Mayor Briley Announces New Federal Funding to Increase Access to Behavioral Health Services in the Community

NASHVILLE (August 30, 2019) – Mayor David Briley announced today – the eve of International Overdose Awareness Day – that Nashville has received $500,755 in federal funds to further help address the city’s behavioral health and substance use crisis. The funds, awarded to three community-based health care providers, will be used to link persons experiencing behavioral and substance use issues to integrated care and mental health services. 

The new Health Resources and Services Administration (HRSA) funds, received with the support from the Office of the Mayor, are allocated to the following providers:

“It is a priority of my administration to improve access to services for those experiencing behavioral health concerns,” said Mayor Briley. “That is why one of my first Executive Orders as Mayor was to create the Behavioral Health and Wellness Advisory Council to study this issue and recommend actionable solutions. Far too many families are impacted by mental health and substance abuse conditions, and this new money will provide life-saving medical care and treatment services.”

The Behavioral Health and Wellness Advisory Council was established by Mayor Briley in May 2018 and is made up of a diverse group of public-private stakeholders to work on solutions to better serve residents and families living with behavioral and mental health issues.

“These are complicated social issues and science tells us the root cause is almost always trauma. Instead of focusing on a person’s actions entirely, we need to dig deeper. It’s about providing social emotional learning supports in our schools, suicide training and awareness for Metro employees, diverting those in trauma to treatment instead of jail, and it’s linking those who need our safety net to treatment with funds like these,” continued Mayor Briley. 

“Community health centers fill a major gap in healthcare coverage for the people of Nashville, and the Connectus team is grateful for this funding. It will be tremendously impactful for our patients, and we appreciate the Mayor taking action against this national crisis,” said Connectus co-CEO Suzanne Hurley.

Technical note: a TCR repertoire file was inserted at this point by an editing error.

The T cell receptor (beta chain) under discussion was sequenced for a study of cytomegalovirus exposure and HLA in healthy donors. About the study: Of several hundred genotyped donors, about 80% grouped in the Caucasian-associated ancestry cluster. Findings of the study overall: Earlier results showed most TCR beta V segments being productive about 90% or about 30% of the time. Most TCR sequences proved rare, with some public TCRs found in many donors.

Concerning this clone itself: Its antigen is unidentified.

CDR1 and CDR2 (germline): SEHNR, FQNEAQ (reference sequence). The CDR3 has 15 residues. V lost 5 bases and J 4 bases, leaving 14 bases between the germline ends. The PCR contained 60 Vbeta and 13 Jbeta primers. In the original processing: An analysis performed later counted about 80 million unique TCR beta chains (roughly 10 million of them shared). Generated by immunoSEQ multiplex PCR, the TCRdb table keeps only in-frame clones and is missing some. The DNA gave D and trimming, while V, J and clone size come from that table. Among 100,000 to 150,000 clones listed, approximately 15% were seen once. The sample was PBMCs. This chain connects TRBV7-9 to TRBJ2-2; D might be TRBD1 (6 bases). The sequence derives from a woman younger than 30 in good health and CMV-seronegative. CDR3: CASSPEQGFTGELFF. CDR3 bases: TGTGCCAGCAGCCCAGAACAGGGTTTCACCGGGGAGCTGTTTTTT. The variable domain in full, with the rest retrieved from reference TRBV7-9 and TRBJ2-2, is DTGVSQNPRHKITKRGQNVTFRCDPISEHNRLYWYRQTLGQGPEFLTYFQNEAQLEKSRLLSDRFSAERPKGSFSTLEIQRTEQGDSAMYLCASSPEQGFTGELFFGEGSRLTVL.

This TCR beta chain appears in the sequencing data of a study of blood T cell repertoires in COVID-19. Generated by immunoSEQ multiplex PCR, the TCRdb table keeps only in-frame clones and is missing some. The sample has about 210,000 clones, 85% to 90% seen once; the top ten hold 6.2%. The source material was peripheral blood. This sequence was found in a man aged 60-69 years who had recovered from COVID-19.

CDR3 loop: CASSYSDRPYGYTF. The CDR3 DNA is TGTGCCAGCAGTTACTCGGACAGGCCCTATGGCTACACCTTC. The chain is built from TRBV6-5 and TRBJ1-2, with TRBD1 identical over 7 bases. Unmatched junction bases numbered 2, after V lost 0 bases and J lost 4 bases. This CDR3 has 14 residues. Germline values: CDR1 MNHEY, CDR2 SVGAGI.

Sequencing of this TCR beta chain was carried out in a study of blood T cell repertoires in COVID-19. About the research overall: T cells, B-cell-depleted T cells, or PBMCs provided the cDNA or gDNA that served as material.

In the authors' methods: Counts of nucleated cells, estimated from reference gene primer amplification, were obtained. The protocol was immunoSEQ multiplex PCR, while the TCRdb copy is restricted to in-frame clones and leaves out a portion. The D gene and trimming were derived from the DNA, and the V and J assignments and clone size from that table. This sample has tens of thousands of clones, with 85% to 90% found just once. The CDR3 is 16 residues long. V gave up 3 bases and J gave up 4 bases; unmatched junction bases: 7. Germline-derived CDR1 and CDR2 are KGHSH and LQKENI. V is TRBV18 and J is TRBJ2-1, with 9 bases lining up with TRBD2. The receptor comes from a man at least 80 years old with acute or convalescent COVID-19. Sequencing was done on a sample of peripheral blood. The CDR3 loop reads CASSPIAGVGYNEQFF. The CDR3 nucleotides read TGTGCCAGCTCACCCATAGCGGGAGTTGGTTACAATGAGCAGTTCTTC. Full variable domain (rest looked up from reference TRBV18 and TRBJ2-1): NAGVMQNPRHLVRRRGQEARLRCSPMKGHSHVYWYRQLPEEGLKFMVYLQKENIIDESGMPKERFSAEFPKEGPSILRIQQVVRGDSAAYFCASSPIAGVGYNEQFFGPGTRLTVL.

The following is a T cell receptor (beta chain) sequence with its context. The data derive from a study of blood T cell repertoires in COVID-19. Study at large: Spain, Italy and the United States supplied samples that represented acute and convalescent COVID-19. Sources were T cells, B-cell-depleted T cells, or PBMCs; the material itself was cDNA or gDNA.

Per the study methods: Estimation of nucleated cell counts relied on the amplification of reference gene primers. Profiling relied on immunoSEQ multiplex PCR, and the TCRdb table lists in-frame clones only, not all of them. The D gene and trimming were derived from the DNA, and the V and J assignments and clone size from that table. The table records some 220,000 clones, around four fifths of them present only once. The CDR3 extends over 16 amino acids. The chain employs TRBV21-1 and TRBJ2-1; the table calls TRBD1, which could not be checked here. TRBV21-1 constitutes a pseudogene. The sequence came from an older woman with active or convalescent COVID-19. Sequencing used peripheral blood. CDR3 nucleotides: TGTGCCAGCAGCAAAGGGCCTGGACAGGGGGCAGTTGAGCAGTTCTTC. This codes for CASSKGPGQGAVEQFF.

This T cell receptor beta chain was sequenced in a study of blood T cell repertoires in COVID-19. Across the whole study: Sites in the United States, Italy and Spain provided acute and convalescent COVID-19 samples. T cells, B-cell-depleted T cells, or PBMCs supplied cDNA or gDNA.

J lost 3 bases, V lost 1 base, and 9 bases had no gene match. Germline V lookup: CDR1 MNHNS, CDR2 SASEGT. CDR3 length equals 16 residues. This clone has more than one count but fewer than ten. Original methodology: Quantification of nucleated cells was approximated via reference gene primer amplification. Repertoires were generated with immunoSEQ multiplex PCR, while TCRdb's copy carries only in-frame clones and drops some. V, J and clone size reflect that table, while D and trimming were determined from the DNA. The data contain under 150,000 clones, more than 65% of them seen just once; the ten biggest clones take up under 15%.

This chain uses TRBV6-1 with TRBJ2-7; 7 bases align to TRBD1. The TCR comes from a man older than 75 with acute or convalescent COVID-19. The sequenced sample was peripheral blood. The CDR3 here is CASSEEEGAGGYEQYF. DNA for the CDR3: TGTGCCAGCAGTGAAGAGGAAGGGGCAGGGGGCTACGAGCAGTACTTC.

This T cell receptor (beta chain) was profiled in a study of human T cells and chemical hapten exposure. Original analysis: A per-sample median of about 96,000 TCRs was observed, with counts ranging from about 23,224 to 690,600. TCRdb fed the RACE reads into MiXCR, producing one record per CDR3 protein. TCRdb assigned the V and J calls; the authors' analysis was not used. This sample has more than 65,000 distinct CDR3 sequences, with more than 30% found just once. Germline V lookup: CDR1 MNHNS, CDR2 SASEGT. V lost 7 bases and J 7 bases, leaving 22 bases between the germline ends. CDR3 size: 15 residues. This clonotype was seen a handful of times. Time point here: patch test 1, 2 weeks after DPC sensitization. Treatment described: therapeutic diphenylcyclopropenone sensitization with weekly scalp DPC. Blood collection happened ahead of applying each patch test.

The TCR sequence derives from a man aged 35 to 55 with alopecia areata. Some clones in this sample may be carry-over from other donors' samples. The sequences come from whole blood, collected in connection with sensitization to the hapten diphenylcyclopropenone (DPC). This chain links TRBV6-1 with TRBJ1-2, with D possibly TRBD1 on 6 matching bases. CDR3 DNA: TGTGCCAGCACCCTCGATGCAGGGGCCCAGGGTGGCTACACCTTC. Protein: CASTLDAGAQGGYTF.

“This funding represents another positive step toward strengthening our local efforts toward healing our community,” said Mayor’s Advisory Council Member Katina Beard, CEO of MWCHC. “Our programs and support from our community partners will continue to move Nashville in a direction of addressing this very difficult issue.” 

“This funding is critical as it enables us to hire additional behavioral health staff,” said Brian Haile, CEO of Neighborhood Health. “These trained clinicians offer something unique: not counseling or psychotherapy, but brief conversations with patients at each visit to make sure they are on track and the patients get, take, and remain on medications. And when they spot a patient having a problem, they involve the whole care team in helping the patient solve it. This is the foundation of behavioral health and wellness in health care today, and it’s making such a difference among the 31,000 patients in and around Nashville we serve.”

In addition to the activity of the Mayor’s Advisory Council, Nashville is a lead plaintiff in the national prescription opioid litigation to recoup damages incurred across city government related to the opioid crisis from the pharmaceutical industry. The case, Metropolitan Government of Nashville and Davidson County, Tennessee v. Purdue Pharma, L.P. et al, 1:18-op-45088, will be heard in the U.S. District Court for the Northern District of Ohio Eastern Division, in October.

“Nashville is one of a select group of cities across the county that has a seat at the table. I am proud that we have a leading role in the national settlement negotiations to ensure the needs and concerns of cities and counties at the front lines of the epidemic are addressed,” said Mayor Briley.

The U.S. Department of Health and Human Services awarded the new funds through HRSA’s FY2019 Integrated Behavioral Health Services (IBHS) Awards.

Jay Sheridan